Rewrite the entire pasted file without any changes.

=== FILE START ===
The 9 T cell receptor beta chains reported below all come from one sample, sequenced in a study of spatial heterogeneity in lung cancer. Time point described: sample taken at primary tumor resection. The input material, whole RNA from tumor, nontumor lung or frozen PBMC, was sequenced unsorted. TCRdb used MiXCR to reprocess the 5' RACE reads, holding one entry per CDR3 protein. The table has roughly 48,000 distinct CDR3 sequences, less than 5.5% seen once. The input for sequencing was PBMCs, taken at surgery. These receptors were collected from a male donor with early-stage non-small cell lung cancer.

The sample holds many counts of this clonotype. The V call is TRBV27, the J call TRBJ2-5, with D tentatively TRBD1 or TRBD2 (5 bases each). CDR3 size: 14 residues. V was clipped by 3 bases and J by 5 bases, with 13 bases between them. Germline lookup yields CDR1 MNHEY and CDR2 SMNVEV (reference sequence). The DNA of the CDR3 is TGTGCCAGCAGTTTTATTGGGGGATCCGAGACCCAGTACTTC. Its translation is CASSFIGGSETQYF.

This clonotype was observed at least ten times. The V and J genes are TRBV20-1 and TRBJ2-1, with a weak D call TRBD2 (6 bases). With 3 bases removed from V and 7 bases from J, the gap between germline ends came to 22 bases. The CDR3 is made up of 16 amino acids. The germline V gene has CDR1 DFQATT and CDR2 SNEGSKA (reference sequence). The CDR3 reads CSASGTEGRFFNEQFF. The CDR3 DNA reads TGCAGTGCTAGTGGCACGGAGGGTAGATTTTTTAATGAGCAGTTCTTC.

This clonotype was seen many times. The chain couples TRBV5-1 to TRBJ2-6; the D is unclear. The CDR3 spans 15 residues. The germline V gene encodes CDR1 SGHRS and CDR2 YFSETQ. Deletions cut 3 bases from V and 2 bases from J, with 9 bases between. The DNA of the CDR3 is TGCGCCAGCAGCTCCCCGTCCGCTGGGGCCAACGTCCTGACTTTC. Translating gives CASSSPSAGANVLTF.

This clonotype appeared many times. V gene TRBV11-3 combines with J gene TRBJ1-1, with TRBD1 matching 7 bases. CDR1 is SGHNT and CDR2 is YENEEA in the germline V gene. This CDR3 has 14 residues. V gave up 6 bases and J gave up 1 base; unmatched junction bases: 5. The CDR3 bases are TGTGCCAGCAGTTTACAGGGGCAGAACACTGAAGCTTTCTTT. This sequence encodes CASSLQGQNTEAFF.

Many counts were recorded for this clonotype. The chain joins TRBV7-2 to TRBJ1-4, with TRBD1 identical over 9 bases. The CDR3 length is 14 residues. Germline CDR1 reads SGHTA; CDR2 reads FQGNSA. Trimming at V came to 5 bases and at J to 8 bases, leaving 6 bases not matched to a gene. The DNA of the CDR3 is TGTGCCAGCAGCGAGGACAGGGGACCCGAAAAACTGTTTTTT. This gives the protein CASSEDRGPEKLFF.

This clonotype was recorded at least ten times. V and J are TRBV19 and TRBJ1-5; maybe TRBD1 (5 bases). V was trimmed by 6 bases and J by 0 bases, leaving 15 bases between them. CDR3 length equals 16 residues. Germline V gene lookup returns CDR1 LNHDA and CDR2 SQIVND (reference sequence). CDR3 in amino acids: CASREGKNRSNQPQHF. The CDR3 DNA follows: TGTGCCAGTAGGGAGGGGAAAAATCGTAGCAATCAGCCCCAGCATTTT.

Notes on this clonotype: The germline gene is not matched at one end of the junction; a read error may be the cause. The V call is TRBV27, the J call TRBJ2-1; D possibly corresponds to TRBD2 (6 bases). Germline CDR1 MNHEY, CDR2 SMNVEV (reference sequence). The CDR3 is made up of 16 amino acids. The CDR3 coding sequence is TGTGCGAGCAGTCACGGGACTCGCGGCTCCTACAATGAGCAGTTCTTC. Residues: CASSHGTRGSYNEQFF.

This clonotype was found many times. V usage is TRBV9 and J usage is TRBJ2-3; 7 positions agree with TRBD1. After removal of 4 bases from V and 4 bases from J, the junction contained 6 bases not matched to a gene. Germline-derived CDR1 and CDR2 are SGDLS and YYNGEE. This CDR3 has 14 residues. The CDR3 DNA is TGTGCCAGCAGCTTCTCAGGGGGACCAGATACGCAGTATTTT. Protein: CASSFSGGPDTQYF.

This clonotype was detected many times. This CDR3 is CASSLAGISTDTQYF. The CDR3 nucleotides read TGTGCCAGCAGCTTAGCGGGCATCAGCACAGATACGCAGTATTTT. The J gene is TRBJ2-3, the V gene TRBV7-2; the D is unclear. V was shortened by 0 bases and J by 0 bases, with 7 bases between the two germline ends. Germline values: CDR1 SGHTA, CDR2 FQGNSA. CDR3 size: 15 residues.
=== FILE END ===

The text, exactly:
The 9 T cell receptor beta chains reported below all come from one sample, sequenced in a study of spatial heterogeneity in lung cancer. Time point described: sample taken at primary tumor resection. The input material, whole RNA from tumor, nontumor lung or frozen PBMC, was sequenced unsorted. TCRdb used MiXCR to reprocess the 5' RACE reads, holding one entry per CDR3 protein. The table has roughly 48,000 distinct CDR3 sequences, less than 5.5% seen once. The input for sequencing was PBMCs, taken at surgery. These receptors were collected from a male donor with early-stage non-small cell lung cancer.

The sample holds many counts of this clonotype. The V call is TRBV27, the J call TRBJ2-5, with D tentatively TRBD1 or TRBD2 (5 bases each). CDR3 size: 14 residues. V was clipped by 3 bases and J by 5 bases, with 13 bases between them. Germline lookup yields CDR1 MNHEY and CDR2 SMNVEV (reference sequence). The DNA of the CDR3 is TGTGCCAGCAGTTTTATTGGGGGATCCGAGACCCAGTACTTC. Its translation is CASSFIGGSETQYF.

This clonotype was observed at least ten times. The V and J genes are TRBV20-1 and TRBJ2-1, with a weak D call TRBD2 (6 bases). With 3 bases removed from V and 7 bases from J, the gap between germline ends came to 22 bases. The CDR3 is made up of 16 amino acids. The germline V gene has CDR1 DFQATT and CDR2 SNEGSKA (reference sequence). The CDR3 reads CSASGTEGRFFNEQFF. The CDR3 DNA reads TGCAGTGCTAGTGGCACGGAGGGTAGATTTTTTAATGAGCAGTTCTTC.

This clonotype was seen many times. The chain couples TRBV5-1 to TRBJ2-6; the D is unclear. The CDR3 spans 15 residues. The germline V gene encodes CDR1 SGHRS and CDR2 YFSETQ. Deletions cut 3 bases from V and 2 bases from J, with 9 bases between. The DNA of the CDR3 is TGCGCCAGCAGCTCCCCGTCCGCTGGGGCCAACGTCCTGACTTTC. Translating gives CASSSPSAGANVLTF.

This clonotype appeared many times. V gene TRBV11-3 combines with J gene TRBJ1-1, with TRBD1 matching 7 bases. CDR1 is SGHNT and CDR2 is YENEEA in the germline V gene. This CDR3 has 14 residues. V gave up 6 bases and J gave up 1 base; unmatched junction bases: 5. The CDR3 bases are TGTGCCAGCAGTTTACAGGGGCAGAACACTGAAGCTTTCTTT. This sequence encodes CASSLQGQNTEAFF.

Many counts were recorded for this clonotype. The chain joins TRBV7-2 to TRBJ1-4, with TRBD1 identical over 9 bases. The CDR3 length is 14 residues. Germline CDR1 reads SGHTA; CDR2 reads FQGNSA. Trimming at V came to 5 bases and at J to 8 bases, leaving 6 bases not matched to a gene. The DNA of the CDR3 is TGTGCCAGCAGCGAGGACAGGGGACCCGAAAAACTGTTTTTT. This gives the protein CASSEDRGPEKLFF.

This clonotype was recorded at least ten times. V and J are TRBV19 and TRBJ1-5; maybe TRBD1 (5 bases). V was trimmed by 6 bases and J by 0 bases, leaving 15 bases between them. CDR3 length equals 16 residues. Germline V gene lookup returns CDR1 LNHDA and CDR2 SQIVND (reference sequence). CDR3 in amino acids: CASREGKNRSNQPQHF. The CDR3 DNA follows: TGTGCCAGTAGGGAGGGGAAAAATCGTAGCAATCAGCCCCAGCATTTT.

Notes on this clonotype: The germline gene is not matched at one end of the junction; a read error may be the cause. The V call is TRBV27, the J call TRBJ2-1; D possibly corresponds to TRBD2 (6 bases). Germline CDR1 MNHEY, CDR2 SMNVEV (reference sequence). The CDR3 is made up of 16 amino acids. The CDR3 coding sequence is TGTGCGAGCAGTCACGGGACTCGCGGCTCCTACAATGAGCAGTTCTTC. Residues: CASSHGTRGSYNEQFF.

This clonotype was found many times. V usage is TRBV9 and J usage is TRBJ2-3; 7 positions agree with TRBD1. After removal of 4 bases from V and 4 bases from J, the junction contained 6 bases not matched to a gene. Germline-derived CDR1 and CDR2 are SGDLS and YYNGEE. This CDR3 has 14 residues. The CDR3 DNA is TGTGCCAGCAGCTTCTCAGGGGGACCAGATACGCAGTATTTT. Protein: CASSFSGGPDTQYF.

This clonotype was detected many times. This CDR3 is CASSLAGISTDTQYF. The CDR3 nucleotides read TGTGCCAGCAGCTTAGCGGGCATCAGCACAGATACGCAGTATTTT. The J gene is TRBJ2-3, the V gene TRBV7-2; the D is unclear. V was shortened by 0 bases and J by 0 bases, with 7 bases between the two germline ends. Germline values: CDR1 SGHTA, CDR2 FQGNSA. CDR3 size: 15 residues.